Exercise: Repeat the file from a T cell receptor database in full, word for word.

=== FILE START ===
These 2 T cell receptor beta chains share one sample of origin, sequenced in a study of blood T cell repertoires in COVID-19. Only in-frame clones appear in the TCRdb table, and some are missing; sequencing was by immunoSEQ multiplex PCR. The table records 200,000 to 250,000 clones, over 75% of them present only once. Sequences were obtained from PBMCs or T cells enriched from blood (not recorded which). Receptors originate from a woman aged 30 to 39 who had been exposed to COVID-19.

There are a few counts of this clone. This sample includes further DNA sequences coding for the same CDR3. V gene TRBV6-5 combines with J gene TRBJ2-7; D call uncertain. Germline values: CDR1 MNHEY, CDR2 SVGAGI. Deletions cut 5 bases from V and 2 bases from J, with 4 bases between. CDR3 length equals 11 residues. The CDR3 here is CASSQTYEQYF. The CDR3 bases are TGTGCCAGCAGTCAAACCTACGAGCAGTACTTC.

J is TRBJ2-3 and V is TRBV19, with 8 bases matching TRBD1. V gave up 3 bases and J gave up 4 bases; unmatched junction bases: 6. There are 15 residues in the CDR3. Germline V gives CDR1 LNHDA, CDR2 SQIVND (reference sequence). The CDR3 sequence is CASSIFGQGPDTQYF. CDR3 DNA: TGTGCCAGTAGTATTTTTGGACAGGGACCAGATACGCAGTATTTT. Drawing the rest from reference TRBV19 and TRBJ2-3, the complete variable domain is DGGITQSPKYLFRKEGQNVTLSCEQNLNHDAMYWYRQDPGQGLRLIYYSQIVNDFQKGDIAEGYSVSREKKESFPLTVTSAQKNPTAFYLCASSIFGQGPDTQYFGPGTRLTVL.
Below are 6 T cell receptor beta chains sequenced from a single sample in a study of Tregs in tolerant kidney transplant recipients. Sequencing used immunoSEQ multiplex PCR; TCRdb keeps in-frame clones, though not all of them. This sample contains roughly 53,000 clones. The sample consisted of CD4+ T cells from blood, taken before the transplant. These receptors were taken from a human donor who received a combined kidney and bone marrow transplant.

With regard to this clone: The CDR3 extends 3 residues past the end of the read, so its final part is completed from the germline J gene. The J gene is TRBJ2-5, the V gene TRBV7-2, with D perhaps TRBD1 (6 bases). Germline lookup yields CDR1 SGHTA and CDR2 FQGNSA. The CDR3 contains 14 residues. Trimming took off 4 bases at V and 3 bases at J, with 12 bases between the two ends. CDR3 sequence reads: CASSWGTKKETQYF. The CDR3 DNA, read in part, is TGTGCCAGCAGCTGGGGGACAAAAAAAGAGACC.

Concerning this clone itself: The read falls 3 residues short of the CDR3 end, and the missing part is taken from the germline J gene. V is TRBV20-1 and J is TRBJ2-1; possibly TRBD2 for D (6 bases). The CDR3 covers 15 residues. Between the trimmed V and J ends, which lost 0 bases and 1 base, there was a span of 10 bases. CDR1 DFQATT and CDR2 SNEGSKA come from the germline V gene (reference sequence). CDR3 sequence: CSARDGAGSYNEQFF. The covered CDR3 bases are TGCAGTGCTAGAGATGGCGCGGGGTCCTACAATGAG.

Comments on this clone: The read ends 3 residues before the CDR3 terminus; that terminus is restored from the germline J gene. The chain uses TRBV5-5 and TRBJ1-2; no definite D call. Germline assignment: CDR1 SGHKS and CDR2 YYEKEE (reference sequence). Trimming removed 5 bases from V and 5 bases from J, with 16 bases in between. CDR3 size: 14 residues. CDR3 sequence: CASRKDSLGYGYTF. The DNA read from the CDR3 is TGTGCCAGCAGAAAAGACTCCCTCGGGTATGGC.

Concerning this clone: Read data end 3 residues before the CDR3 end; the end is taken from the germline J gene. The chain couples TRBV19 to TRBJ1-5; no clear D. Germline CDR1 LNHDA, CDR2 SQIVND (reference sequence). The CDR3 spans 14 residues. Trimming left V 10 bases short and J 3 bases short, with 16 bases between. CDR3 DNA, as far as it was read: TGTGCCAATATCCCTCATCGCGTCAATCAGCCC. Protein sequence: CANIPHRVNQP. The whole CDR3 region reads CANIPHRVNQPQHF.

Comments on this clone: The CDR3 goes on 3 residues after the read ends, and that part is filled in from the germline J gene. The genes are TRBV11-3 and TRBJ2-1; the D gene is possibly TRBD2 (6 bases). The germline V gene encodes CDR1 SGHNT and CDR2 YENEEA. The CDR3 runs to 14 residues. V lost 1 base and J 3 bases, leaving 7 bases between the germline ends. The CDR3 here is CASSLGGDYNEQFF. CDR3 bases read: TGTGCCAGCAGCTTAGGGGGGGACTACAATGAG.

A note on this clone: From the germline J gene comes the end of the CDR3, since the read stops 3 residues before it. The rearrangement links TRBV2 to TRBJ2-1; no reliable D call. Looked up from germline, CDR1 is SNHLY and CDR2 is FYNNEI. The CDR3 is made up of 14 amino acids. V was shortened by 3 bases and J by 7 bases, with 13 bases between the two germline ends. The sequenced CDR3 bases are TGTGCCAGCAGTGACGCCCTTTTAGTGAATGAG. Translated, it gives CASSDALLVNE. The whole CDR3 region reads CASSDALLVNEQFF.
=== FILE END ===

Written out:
These 2 T cell receptor beta chains share one sample of origin, sequenced in a study of blood T cell repertoires in COVID-19. Only in-frame clones appear in the TCRdb table, and some are missing; sequencing was by immunoSEQ multiplex PCR. The table records 200,000 to 250,000 clones, over 75% of them present only once. Sequences were obtained from PBMCs or T cells enriched from blood (not recorded which). Receptors originate from a woman aged 30 to 39 who had been exposed to COVID-19.

There are a few counts of this clone. This sample includes further DNA sequences coding for the same CDR3. V gene TRBV6-5 combines with J gene TRBJ2-7; D call uncertain. Germline values: CDR1 MNHEY, CDR2 SVGAGI. Deletions cut 5 bases from V and 2 bases from J, with 4 bases between. CDR3 length equals 11 residues. The CDR3 here is CASSQTYEQYF. The CDR3 bases are TGTGCCAGCAGTCAAACCTACGAGCAGTACTTC.

J is TRBJ2-3 and V is TRBV19, with 8 bases matching TRBD1. V gave up 3 bases and J gave up 4 bases; unmatched junction bases: 6. There are 15 residues in the CDR3. Germline V gives CDR1 LNHDA, CDR2 SQIVND (reference sequence). The CDR3 sequence is CASSIFGQGPDTQYF. CDR3 DNA: TGTGCCAGTAGTATTTTTGGACAGGGACCAGATACGCAGTATTTT. Drawing the rest from reference TRBV19 and TRBJ2-3, the complete variable domain is DGGITQSPKYLFRKEGQNVTLSCEQNLNHDAMYWYRQDPGQGLRLIYYSQIVNDFQKGDIAEGYSVSREKKESFPLTVTSAQKNPTAFYLCASSIFGQGPDTQYFGPGTRLTVL.
Below are 6 T cell receptor beta chains sequenced from a single sample in a study of Tregs in tolerant kidney transplant recipients. Sequencing used immunoSEQ multiplex PCR; TCRdb keeps in-frame clones, though not all of them. This sample contains roughly 53,000 clones. The sample consisted of CD4+ T cells from blood, taken before the transplant. These receptors were taken from a human donor who received a combined kidney and bone marrow transplant.

With regard to this clone: The CDR3 extends 3 residues past the end of the read, so its final part is completed from the germline J gene. The J gene is TRBJ2-5, the V gene TRBV7-2, with D perhaps TRBD1 (6 bases). Germline lookup yields CDR1 SGHTA and CDR2 FQGNSA. The CDR3 contains 14 residues. Trimming took off 4 bases at V and 3 bases at J, with 12 bases between the two ends. CDR3 sequence reads: CASSWGTKKETQYF. The CDR3 DNA, read in part, is TGTGCCAGCAGCTGGGGGACAAAAAAAGAGACC.

Concerning this clone itself: The read falls 3 residues short of the CDR3 end, and the missing part is taken from the germline J gene. V is TRBV20-1 and J is TRBJ2-1; possibly TRBD2 for D (6 bases). The CDR3 covers 15 residues. Between the trimmed V and J ends, which lost 0 bases and 1 base, there was a span of 10 bases. CDR1 DFQATT and CDR2 SNEGSKA come from the germline V gene (reference sequence). CDR3 sequence: CSARDGAGSYNEQFF. The covered CDR3 bases are TGCAGTGCTAGAGATGGCGCGGGGTCCTACAATGAG.

Comments on this clone: The read ends 3 residues before the CDR3 terminus; that terminus is restored from the germline J gene. The chain uses TRBV5-5 and TRBJ1-2; no definite D call. Germline assignment: CDR1 SGHKS and CDR2 YYEKEE (reference sequence). Trimming removed 5 bases from V and 5 bases from J, with 16 bases in between. CDR3 size: 14 residues. CDR3 sequence: CASRKDSLGYGYTF. The DNA read from the CDR3 is TGTGCCAGCAGAAAAGACTCCCTCGGGTATGGC.

Concerning this clone: Read data end 3 residues before the CDR3 end; the end is taken from the germline J gene. The chain couples TRBV19 to TRBJ1-5; no clear D. Germline CDR1 LNHDA, CDR2 SQIVND (reference sequence). The CDR3 spans 14 residues. Trimming left V 10 bases short and J 3 bases short, with 16 bases between. CDR3 DNA, as far as it was read: TGTGCCAATATCCCTCATCGCGTCAATCAGCCC. Protein sequence: CANIPHRVNQP. The whole CDR3 region reads CANIPHRVNQPQHF.

Comments on this clone: The CDR3 goes on 3 residues after the read ends, and that part is filled in from the germline J gene. The genes are TRBV11-3 and TRBJ2-1; the D gene is possibly TRBD2 (6 bases). The germline V gene encodes CDR1 SGHNT and CDR2 YENEEA. The CDR3 runs to 14 residues. V lost 1 base and J 3 bases, leaving 7 bases between the germline ends. The CDR3 here is CASSLGGDYNEQFF. CDR3 bases read: TGTGCCAGCAGCTTAGGGGGGGACTACAATGAG.

A note on this clone: From the germline J gene comes the end of the CDR3, since the read stops 3 residues before it. The rearrangement links TRBV2 to TRBJ2-1; no reliable D call. Looked up from germline, CDR1 is SNHLY and CDR2 is FYNNEI. The CDR3 is made up of 14 amino acids. V was shortened by 3 bases and J by 7 bases, with 13 bases between the two germline ends. The sequenced CDR3 bases are TGTGCCAGCAGTGACGCCCTTTTAGTGAATGAG. Translated, it gives CASSDALLVNE. The whole CDR3 region reads CASSDALLVNEQFF.